BIG HARP GEORGE
Up Town Cool
Damn right I’ve got the blues. My wife is deid, I’m finishing off this review, alone on Christmas Day, and my dog done left me. Two of these things are true.
So the old school stylings of George and his big harp certainly suit my mood especially when he hits you with a killer slow blues like ‘Cold Snap By The Bay’. As befits a moothie led album it rarely gets out of a mid temp groove but the musicians he’s brought in to help out know how to be dynamic without being frenetic. That includes Chris Burns, Kid Andersen and Little Charlie Baty on keyboards, bass and guitar as well some splendid horn work with saxes, trombones and even a tuba joining in.
Some of the songs address the mysteries of the modern world with ‘Internet Honey’ and ‘Alternative Facts’ attempting to get to grips with 21st century first world issues. But in an amusing way. However it’s when he addresses matters of the heart that he really hits all the spots. It’s a very strong album of originals with ‘I Wanna Know’ and ‘Lord Make Me Chaste’ real standouts, in the company of the aforementioned ‘Cold Snap By The Bay’. A good one that comes recommended for fans of old school blues with a side order of sass.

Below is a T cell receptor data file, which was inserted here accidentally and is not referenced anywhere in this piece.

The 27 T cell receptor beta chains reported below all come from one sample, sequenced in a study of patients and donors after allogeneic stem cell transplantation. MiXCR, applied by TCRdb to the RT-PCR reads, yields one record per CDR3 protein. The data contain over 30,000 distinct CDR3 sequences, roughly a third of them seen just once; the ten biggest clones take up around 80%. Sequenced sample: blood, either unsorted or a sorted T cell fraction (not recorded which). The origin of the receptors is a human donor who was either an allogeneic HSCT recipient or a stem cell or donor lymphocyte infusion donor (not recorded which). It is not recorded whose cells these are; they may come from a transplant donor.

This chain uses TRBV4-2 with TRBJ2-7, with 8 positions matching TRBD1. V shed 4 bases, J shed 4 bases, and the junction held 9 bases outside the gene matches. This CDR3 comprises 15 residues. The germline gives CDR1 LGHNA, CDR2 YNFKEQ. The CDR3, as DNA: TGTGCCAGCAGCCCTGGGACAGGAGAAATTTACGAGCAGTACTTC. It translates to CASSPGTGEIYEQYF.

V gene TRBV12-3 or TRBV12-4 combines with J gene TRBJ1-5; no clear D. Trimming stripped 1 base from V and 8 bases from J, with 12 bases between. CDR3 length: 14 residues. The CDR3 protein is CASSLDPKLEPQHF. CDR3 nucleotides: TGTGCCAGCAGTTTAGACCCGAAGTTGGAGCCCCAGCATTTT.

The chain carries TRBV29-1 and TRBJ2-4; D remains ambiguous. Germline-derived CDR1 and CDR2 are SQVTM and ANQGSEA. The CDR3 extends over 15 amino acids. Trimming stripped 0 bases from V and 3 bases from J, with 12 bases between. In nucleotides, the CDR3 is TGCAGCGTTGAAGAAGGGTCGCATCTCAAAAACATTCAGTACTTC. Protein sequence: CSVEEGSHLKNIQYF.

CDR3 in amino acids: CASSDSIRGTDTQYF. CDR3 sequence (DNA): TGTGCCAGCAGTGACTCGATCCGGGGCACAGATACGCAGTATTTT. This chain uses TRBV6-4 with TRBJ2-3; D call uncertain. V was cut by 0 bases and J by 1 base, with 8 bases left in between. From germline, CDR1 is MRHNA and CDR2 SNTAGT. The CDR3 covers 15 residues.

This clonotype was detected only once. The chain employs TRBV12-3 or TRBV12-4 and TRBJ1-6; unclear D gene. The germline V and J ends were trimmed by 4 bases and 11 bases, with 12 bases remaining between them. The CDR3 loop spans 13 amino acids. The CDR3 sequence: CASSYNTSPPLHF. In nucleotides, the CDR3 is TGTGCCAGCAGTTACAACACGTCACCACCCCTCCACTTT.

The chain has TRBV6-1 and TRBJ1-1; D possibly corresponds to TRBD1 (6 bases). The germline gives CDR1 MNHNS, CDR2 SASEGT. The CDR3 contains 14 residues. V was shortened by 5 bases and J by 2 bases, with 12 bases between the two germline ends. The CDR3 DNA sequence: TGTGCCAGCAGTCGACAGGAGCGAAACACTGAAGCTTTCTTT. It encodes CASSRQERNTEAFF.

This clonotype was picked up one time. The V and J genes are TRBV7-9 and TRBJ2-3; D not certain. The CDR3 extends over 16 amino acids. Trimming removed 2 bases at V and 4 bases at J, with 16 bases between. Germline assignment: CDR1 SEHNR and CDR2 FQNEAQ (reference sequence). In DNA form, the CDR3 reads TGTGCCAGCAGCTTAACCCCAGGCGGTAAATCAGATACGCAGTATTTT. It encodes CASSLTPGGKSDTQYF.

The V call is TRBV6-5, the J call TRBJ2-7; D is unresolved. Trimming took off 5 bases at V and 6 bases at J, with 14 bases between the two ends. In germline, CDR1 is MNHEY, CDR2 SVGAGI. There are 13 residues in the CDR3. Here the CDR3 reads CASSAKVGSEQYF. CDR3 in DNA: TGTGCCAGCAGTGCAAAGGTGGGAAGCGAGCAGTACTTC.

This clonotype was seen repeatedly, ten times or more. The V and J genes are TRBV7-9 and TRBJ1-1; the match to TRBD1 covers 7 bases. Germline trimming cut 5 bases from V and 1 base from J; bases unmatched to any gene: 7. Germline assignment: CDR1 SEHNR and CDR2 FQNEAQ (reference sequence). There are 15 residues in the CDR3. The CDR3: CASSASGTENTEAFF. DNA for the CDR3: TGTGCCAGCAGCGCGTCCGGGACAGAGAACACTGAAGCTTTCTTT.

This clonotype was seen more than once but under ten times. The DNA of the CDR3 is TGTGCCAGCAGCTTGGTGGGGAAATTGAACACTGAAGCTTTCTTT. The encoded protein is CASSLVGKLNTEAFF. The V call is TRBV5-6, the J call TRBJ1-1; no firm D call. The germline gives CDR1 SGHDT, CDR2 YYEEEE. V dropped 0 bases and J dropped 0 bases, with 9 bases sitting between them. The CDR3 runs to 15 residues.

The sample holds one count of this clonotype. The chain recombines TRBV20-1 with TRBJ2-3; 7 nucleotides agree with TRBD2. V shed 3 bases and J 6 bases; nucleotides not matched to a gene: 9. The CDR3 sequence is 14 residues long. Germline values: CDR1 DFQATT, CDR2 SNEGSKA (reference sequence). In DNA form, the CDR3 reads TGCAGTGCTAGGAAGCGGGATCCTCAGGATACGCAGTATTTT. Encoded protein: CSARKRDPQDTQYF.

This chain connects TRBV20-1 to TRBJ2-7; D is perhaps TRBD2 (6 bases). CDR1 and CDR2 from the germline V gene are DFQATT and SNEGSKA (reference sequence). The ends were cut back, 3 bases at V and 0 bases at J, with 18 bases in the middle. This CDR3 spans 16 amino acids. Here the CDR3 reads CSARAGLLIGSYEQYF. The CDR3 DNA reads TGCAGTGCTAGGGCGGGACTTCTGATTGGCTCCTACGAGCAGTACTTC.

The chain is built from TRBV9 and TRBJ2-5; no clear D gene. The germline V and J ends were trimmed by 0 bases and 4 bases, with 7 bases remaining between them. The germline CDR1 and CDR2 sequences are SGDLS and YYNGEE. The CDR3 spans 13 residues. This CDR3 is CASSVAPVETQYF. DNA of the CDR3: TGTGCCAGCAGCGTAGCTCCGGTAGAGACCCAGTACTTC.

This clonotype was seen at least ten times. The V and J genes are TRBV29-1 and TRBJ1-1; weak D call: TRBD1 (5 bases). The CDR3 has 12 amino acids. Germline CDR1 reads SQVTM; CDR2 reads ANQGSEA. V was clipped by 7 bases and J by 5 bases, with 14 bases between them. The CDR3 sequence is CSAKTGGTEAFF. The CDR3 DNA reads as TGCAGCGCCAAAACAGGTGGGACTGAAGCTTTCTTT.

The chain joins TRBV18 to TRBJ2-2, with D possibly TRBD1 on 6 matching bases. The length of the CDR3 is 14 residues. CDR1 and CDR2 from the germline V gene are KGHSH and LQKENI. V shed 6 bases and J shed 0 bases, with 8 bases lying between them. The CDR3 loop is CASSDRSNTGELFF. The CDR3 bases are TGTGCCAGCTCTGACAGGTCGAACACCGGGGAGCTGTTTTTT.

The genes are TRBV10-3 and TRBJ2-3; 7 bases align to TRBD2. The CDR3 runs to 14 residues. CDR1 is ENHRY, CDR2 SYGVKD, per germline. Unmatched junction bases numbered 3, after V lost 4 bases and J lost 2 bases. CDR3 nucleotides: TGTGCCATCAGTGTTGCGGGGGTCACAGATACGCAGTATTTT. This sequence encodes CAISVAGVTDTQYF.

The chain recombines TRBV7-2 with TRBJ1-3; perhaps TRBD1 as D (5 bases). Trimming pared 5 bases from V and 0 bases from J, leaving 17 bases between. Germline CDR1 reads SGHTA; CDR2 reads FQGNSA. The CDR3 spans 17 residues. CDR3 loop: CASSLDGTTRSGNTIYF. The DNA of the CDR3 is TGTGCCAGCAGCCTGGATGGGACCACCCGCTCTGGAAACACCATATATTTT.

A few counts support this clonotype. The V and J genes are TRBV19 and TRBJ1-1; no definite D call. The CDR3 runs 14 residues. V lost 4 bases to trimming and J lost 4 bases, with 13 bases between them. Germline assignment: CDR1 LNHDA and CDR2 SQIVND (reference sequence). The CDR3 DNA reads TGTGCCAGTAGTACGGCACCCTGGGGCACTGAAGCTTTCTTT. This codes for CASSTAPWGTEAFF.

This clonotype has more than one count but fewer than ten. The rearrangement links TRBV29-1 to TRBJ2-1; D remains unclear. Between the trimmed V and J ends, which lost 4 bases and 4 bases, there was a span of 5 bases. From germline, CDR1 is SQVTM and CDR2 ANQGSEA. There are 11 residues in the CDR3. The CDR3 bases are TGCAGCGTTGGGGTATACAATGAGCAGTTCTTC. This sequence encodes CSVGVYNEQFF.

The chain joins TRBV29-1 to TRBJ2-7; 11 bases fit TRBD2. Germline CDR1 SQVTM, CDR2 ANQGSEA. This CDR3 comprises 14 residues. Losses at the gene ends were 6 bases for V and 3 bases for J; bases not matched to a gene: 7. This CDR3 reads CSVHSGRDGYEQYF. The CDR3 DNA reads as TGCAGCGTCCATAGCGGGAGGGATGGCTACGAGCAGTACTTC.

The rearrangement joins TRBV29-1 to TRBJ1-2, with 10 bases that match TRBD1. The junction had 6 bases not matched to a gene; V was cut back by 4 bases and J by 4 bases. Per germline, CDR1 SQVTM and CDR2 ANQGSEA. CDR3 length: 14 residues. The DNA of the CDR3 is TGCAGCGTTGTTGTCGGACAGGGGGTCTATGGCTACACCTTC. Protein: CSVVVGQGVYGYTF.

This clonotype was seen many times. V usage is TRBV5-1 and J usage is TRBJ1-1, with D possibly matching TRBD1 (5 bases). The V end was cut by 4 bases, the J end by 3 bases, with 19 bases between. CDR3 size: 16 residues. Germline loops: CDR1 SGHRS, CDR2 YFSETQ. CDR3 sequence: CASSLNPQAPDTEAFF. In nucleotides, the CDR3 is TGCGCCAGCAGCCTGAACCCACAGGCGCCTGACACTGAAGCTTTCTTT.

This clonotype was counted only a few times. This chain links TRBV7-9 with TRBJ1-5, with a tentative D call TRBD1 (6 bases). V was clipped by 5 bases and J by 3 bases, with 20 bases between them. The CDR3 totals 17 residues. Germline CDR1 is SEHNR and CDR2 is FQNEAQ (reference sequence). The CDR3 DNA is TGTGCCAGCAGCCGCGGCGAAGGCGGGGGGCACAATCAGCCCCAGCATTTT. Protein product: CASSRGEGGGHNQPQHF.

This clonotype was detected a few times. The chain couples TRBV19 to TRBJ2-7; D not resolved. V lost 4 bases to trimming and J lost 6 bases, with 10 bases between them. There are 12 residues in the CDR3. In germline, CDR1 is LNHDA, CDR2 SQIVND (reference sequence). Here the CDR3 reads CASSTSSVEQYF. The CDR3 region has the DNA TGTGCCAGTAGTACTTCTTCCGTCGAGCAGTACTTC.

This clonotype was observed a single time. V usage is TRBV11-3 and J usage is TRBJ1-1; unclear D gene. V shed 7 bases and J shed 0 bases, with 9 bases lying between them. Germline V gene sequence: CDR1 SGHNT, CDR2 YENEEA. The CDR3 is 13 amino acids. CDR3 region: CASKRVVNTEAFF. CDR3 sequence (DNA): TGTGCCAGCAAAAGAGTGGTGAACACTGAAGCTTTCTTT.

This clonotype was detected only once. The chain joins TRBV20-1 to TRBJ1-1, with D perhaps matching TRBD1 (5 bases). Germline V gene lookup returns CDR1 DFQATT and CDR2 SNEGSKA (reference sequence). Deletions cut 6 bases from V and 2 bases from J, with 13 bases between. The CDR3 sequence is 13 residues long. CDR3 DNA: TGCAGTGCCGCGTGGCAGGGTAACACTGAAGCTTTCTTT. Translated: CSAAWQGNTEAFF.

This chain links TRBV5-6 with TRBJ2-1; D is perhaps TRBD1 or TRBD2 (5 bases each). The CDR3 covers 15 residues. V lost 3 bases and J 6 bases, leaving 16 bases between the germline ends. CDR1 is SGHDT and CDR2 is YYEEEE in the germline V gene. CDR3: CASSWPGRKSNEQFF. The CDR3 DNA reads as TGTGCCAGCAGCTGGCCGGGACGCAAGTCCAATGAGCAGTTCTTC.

Hold On Music
To France! For some eighties influenced indie.
The bass is straight out of the Peter Hook Big Book of Bass and they’ve thrown in some Echo & The Bunnymen swirly guitars. In fact it’s so indie it needs to come with its own long, black coat and a surly expression.
They’re probably Anglophiles despite a lot of French singing. After all they did call their EP “Manchester” and that song appears here. Throw in some punk (the US smart aleck type no the UK shambolic type), some Siouxsie styled vocals and you’re left with something that will definitely appeal to the arty types out there. That’s not me but I’ve certainly heard a helluva lot worse over they years. Often by people doing rather well for themselves.
There is a dark, gothy undercurrent to a lot of the music, especially ‘Ballade Sauvage’ and if they can get the wastrels on BBC Radio 6 to pay some attention they could certainly get some movement on this side of La Manche.
St Columba’s Hospice Tribute Fund for Linda Hamilton